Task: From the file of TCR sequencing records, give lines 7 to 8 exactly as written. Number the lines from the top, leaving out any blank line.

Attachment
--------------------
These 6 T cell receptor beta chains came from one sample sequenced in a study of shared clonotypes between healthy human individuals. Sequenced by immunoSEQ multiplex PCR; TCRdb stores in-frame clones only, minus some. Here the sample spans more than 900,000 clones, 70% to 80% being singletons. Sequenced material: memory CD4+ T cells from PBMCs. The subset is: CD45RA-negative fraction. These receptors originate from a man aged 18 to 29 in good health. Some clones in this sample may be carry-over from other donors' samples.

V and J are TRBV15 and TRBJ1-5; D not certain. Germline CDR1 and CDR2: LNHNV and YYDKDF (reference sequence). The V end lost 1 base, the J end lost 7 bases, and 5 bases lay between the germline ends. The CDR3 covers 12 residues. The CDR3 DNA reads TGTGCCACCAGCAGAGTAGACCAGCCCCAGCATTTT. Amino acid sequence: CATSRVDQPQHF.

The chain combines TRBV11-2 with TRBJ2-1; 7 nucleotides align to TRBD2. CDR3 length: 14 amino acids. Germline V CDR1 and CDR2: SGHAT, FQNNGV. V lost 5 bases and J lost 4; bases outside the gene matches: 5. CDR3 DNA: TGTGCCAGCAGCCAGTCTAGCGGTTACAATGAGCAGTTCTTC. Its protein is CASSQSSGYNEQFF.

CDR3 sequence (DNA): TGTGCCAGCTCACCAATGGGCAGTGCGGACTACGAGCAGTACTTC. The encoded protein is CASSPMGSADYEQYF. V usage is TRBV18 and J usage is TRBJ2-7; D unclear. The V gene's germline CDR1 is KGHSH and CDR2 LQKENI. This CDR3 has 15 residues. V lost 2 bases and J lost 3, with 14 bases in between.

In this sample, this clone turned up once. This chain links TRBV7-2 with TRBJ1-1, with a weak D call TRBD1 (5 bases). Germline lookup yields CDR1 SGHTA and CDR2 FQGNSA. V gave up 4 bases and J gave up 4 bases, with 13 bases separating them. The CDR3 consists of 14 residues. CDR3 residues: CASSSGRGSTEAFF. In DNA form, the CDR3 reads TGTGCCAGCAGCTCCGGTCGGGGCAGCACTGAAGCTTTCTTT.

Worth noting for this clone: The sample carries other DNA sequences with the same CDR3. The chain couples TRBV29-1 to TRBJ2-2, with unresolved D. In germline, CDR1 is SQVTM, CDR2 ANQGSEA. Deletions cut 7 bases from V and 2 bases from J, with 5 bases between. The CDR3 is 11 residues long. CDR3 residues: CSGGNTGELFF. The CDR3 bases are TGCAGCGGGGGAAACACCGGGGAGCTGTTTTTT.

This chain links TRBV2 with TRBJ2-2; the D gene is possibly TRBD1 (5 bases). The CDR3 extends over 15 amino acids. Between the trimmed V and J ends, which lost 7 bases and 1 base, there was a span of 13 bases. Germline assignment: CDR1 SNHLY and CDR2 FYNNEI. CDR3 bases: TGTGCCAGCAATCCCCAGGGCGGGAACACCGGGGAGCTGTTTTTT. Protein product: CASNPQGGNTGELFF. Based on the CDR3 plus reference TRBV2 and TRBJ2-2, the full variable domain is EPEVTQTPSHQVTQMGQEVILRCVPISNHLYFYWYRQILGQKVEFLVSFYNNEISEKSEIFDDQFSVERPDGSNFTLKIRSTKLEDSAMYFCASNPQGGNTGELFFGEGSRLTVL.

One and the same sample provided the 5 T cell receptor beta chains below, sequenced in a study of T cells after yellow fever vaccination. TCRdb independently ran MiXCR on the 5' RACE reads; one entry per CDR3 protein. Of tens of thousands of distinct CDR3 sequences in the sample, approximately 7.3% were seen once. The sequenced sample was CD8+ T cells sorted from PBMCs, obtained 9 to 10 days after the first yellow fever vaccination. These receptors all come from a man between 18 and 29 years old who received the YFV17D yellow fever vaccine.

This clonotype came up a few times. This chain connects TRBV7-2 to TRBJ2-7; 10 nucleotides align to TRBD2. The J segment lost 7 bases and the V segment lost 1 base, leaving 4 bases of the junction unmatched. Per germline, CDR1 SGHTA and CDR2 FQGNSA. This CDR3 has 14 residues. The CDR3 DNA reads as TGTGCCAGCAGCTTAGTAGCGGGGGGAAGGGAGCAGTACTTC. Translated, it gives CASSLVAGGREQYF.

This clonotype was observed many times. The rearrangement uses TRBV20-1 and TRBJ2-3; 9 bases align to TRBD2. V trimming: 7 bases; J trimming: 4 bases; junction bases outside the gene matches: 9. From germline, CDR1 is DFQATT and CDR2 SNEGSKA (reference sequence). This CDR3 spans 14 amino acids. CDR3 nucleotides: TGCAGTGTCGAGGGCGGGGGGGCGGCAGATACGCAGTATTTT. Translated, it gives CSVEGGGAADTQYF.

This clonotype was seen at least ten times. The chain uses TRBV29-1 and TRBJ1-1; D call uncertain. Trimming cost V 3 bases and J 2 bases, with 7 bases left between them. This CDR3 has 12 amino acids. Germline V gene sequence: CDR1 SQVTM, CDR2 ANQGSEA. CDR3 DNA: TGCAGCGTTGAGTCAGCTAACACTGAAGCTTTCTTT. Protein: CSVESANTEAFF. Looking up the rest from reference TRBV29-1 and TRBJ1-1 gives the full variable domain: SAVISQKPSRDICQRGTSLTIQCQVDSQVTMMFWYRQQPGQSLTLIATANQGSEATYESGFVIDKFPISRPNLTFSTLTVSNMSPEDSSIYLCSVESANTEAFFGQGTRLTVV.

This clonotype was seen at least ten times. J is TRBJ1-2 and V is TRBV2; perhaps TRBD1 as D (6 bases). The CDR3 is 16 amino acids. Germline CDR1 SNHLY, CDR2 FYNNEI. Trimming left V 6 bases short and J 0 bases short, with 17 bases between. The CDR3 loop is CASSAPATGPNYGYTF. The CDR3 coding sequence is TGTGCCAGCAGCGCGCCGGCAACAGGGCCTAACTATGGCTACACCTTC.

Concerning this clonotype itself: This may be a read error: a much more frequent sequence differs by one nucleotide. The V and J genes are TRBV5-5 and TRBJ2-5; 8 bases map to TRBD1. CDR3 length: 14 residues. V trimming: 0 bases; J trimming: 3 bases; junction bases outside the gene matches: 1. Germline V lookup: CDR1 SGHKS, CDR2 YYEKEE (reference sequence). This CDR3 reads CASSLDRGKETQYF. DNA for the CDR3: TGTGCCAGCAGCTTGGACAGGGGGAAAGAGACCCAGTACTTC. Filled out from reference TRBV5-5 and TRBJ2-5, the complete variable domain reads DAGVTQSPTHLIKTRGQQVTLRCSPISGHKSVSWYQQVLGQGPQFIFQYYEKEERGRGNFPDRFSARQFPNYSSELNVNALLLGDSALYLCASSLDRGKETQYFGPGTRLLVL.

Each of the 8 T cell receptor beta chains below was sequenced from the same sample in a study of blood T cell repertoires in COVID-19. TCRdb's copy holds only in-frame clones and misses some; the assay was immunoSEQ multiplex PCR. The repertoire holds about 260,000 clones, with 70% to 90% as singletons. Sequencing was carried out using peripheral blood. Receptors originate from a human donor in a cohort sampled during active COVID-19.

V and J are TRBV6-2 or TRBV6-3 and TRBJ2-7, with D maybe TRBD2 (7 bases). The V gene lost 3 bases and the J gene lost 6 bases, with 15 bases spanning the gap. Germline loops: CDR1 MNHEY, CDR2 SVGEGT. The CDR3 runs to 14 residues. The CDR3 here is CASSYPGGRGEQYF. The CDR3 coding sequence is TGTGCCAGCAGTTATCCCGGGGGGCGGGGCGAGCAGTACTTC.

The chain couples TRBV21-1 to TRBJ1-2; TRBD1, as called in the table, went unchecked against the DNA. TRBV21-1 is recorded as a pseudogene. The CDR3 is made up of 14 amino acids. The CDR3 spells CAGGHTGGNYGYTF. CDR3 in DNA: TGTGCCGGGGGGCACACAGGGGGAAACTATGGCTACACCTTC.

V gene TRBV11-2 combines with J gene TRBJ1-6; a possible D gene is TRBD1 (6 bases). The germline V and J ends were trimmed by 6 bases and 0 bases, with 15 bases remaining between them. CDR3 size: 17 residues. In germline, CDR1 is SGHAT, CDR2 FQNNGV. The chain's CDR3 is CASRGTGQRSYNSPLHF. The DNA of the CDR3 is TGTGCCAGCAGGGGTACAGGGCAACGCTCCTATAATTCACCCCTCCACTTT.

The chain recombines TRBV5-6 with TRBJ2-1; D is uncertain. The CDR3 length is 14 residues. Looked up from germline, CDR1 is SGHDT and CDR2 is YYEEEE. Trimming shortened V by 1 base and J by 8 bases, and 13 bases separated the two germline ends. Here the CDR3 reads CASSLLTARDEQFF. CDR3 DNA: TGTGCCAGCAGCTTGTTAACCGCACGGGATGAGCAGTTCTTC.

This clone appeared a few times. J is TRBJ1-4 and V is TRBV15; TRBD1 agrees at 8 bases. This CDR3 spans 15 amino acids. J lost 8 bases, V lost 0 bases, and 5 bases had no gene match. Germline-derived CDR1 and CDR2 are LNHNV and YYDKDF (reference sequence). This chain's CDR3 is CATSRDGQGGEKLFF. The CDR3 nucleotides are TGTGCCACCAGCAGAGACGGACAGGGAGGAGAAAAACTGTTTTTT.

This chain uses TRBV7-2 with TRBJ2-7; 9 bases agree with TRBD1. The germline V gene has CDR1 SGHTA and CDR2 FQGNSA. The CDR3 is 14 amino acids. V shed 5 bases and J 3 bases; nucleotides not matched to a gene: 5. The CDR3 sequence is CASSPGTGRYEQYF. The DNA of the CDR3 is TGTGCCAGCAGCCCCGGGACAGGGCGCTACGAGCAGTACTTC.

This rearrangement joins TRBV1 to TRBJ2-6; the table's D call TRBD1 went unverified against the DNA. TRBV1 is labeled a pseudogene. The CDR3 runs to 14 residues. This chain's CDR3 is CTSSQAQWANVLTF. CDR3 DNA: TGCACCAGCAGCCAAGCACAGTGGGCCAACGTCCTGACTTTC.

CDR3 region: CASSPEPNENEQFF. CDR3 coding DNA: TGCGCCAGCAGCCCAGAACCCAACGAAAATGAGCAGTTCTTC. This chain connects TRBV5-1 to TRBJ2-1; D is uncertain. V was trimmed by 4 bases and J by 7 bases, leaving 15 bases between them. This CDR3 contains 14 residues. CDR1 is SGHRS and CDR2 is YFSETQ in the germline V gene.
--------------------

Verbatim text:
This chain links TRBV2 with TRBJ2-2; the D gene is possibly TRBD1 (5 bases). The CDR3 extends over 15 amino acids. Between the trimmed V and J ends, which lost 7 bases and 1 base, there was a span of 13 bases. Germline assignment: CDR1 SNHLY and CDR2 FYNNEI. CDR3 bases: TGTGCCAGCAATCCCCAGGGCGGGAACACCGGGGAGCTGTTTTTT. Protein product: CASNPQGGNTGELFF. Based on the CDR3 plus reference TRBV2 and TRBJ2-2, the full variable domain is EPEVTQTPSHQVTQMGQEVILRCVPISNHLYFYWYRQILGQKVEFLVSFYNNEISEKSEIFDDQFSVERPDGSNFTLKIRSTKLEDSAMYFCASNPQGGNTGELFFGEGSRLTVL.

One and the same sample provided the 5 T cell receptor beta chains below, sequenced in a study of T cells after yellow fever vaccination. TCRdb independently ran MiXCR on the 5' RACE reads; one entry per CDR3 protein. Of tens of thousands of distinct CDR3 sequences in the sample, approximately 7.3% were seen once. The sequenced sample was CD8+ T cells sorted from PBMCs, obtained 9 to 10 days after the first yellow fever vaccination. These receptors all come from a man between 18 and 29 years old who received the YFV17D yellow fever vaccine.